Dublin College Student Credits WPI’s Camp Reach for Triggering Love of Bioengineering
When she was 13 years old, Roisin Donnelly hadn’t given much thought about a career in engineering. But then she attended WPI’s Camp Reach—the summer residential program for girls who have an interest in learning more about science and engineering careers—and everything changed.
“Before that I had no idea what engineering was. I had no interest in it,” says Donnelly, now 21, and a biomedical engineering student at Trinity College in Dublin. “If I hadn’t gone to Camp Reach I don’t know what I’d be doing right now. It was a major milestone in my career path.”
She recalls the camp’s many hands-on, kid-friendly experiments using household staples such as ice cream sandwiches, newspapers, and sunscreen for experiments, which made her aware of engineering’s omnipresence. “It was really incredible,” she says. “It taught me that everything around you was engineered in one way or another.”
That interest brought Donnelly back to WPI this summer for a 10-week Research Experience for Undergraduates (REU), which—in addition to working in a lab—included hands-on instruction with middle school girls at WPI’s Innovations in Biomedical Engineering (iBME) camp.
“The REU prepares students like Roisin for a career in biomedical engineering by exposing them to a research environment,” says Alycia Abbott, graduate student liaison for iBME and REU. “Roisin was a great fit for the REU program because, in addition to her enthusiasm for the field of biomedical engineering, she expressed a strong desire to teach/mentor other students and pay forward her experiences to encourage other young women to pursue a career in STEM.”
Donnelly’s time in the Gateway Park Coburn Lab resulted in research titled “Development of an Assay to Evaluate Therapeutic Response of Cells in Multiple Culture Models,” which examined the different ways people perform cancer research on cells.
One thing that comes across when discussing her WPI experiences is how her time at Camp Reach triggered an adoration for the university. “I always keep an eye out on WPI’s summer happenings,” she says. “It’s such a friendly, empowering environment.”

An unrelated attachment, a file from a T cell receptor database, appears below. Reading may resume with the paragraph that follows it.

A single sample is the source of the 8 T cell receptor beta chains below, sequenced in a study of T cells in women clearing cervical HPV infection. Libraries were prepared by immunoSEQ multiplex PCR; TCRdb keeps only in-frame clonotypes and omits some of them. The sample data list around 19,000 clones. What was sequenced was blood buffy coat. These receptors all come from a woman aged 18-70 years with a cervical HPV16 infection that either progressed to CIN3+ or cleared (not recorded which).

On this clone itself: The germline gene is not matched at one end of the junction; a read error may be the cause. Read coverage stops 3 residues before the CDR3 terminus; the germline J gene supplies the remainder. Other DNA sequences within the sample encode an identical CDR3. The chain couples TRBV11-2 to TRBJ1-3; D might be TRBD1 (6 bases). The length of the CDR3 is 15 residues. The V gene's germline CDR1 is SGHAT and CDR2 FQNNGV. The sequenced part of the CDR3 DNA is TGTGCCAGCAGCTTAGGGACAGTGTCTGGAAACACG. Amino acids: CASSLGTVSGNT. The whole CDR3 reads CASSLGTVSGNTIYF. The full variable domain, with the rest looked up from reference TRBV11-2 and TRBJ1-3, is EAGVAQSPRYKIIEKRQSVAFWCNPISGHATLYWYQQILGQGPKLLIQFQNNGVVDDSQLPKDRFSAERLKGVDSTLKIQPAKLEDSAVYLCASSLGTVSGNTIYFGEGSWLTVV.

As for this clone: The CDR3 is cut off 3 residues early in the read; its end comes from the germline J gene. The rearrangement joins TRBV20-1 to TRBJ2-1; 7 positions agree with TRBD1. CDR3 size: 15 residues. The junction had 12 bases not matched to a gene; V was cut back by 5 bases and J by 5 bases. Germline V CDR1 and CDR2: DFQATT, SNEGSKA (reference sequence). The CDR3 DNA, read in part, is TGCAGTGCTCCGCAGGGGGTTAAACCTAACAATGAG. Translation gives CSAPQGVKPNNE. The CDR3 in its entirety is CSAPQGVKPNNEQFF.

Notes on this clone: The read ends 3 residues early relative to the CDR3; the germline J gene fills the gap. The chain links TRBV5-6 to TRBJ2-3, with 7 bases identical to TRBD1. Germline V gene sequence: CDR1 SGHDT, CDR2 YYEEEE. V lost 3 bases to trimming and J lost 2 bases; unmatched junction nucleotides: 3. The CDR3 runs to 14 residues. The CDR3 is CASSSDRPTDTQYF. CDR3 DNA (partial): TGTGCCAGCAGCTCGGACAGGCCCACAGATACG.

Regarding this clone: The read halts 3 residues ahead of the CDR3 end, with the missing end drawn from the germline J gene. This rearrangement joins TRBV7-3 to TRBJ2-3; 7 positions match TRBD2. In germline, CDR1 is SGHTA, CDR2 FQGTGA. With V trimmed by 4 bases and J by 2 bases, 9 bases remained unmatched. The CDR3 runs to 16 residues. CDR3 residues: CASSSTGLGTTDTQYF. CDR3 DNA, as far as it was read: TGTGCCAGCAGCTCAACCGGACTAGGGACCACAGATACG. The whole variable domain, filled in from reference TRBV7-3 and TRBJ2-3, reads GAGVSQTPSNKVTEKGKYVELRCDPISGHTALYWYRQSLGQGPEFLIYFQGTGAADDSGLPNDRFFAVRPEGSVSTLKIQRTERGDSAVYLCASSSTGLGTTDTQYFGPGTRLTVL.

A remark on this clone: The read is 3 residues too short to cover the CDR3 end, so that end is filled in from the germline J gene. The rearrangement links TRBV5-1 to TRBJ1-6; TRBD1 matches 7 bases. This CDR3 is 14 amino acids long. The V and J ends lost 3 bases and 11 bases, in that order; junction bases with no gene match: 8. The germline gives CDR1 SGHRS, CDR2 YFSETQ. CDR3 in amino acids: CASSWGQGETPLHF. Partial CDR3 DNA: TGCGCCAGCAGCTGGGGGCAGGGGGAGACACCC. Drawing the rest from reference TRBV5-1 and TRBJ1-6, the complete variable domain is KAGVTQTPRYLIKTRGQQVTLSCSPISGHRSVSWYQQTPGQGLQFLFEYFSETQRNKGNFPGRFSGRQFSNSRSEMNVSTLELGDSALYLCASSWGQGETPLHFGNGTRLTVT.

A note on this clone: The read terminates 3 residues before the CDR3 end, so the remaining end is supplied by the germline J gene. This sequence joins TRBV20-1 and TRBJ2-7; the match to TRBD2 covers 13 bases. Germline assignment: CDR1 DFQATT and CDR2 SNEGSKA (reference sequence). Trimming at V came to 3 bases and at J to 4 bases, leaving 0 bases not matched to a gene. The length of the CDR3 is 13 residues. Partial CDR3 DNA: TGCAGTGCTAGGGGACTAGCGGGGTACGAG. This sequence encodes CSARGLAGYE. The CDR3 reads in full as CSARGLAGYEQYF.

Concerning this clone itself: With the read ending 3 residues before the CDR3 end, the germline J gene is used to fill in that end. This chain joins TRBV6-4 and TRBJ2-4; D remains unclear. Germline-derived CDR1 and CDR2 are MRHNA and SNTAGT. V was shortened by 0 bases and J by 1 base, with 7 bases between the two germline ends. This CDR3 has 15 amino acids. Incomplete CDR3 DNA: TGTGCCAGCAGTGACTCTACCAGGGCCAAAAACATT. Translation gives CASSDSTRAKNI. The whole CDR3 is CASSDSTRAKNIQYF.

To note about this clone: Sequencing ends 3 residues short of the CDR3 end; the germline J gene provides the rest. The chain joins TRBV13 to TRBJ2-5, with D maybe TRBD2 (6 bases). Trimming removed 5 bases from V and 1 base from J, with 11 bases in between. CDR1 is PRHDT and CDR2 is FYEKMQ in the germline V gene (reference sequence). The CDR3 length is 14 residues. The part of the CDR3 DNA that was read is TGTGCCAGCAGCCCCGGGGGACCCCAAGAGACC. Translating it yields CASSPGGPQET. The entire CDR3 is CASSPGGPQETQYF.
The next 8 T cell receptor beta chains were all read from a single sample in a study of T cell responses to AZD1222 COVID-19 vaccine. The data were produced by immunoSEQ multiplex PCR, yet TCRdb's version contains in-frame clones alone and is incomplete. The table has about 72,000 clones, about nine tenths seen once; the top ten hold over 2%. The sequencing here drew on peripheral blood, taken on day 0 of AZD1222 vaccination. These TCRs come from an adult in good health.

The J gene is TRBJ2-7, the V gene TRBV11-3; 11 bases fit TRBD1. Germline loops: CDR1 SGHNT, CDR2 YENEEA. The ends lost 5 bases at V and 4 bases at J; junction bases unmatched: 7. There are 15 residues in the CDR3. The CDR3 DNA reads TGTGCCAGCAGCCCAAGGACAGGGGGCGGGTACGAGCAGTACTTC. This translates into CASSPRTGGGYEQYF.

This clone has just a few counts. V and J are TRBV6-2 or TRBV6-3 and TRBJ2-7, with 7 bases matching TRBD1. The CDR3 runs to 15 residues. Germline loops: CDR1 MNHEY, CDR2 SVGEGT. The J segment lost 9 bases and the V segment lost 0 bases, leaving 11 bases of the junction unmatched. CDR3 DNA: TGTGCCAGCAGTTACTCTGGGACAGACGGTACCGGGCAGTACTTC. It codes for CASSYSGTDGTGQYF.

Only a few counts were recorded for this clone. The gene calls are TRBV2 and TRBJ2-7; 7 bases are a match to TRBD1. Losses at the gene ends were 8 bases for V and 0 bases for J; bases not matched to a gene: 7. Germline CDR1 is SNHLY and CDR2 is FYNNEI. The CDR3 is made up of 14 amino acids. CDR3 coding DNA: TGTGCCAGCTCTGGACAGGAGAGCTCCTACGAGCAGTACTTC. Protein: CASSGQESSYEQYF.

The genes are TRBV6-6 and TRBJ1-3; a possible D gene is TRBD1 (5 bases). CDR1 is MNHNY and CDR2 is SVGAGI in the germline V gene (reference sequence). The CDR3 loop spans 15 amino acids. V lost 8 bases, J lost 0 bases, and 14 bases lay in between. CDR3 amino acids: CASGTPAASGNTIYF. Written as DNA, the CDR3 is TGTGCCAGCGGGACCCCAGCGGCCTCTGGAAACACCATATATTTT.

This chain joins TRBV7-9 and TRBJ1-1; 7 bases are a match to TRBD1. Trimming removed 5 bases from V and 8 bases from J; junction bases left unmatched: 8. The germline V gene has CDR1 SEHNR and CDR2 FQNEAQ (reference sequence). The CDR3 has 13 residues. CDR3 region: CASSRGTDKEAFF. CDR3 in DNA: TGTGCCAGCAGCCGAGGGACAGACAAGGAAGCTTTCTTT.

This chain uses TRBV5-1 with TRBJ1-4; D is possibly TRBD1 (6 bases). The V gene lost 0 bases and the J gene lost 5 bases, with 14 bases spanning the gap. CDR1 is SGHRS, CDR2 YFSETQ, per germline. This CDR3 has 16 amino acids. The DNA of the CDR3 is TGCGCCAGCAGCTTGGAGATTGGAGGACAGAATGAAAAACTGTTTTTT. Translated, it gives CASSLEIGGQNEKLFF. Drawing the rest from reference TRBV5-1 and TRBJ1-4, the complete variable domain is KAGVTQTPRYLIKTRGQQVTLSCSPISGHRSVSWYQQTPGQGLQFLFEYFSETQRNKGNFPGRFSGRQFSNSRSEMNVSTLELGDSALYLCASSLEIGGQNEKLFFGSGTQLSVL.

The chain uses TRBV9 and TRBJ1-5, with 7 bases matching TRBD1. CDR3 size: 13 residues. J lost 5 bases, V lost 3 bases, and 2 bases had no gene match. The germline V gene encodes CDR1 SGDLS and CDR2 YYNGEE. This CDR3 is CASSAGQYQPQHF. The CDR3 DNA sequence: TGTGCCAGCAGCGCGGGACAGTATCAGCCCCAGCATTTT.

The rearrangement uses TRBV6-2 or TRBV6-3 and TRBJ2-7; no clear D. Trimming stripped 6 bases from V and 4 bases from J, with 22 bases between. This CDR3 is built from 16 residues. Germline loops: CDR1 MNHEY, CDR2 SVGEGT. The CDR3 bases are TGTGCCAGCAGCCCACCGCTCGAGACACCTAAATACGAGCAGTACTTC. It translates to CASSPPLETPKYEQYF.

“Before [Camp Reach] I had no idea what engineering was. I had no interest in it. If I hadn’t gone to Camp Reach I don’t know what I’d be doing right now. It was a major milestone in my career path.” -Roisin Donnelly
In addition to her work at the lab, working with girls in the BME camp this summer was what Donnelly calls “the icing on the cake.” She led them in research of the impact of sound on the inner ear. “This is a key time in these young girls’ lives,” she says. “I’m glad I was able to show them that science is cool, that engineering is fun, and that I can encourage and inspire them to love it as much as I do.”
Abbott says Donnelly was a great fit for the iBME. “Roisin’s group needed very little help from me. Every time I checked in on the group, the campers were very excited to talk about their project and to show me the ear model they were building,” she says. “I think Roisin created a great project for the girls that gave them the freedom to explore an area of biomedical engineering and to help them see the connection between BME and everyday life.”
Suzanne Sontgerath, director of Pre-Collegiate Outreach, says Camp Reach tends to have a lasting impact on its attendees.
“Because of the community aspect of Camp Reach, many campers stay in touch with other campers throughout high school and beyond. They come back for academic year outreach programs, reunions, summer programs, and to be a Camp Reach counselor in high school,” Sontgerath says. “We know that multiple touchpoints are much more effective in helping build a STEM identity in a student than a one-time intervention. Providing this continuous pathway for the girls to stay engaged in STEM and engaged with WPI has definitely yielded some excellent results. In this year’s senior class, for example, there are six women out of the 30 who attended Camp Reach in 2009.”
Donnelly is now preparing to return to Trinity College, where she will graduate next year and head to graduate school. “I really think I have a shot at helping people,” she says. “I have a powerful voice."
WPI hasn’t seen the last of Donnelly. “I’ll be back, for sure,” she says.
- By Lauren Curran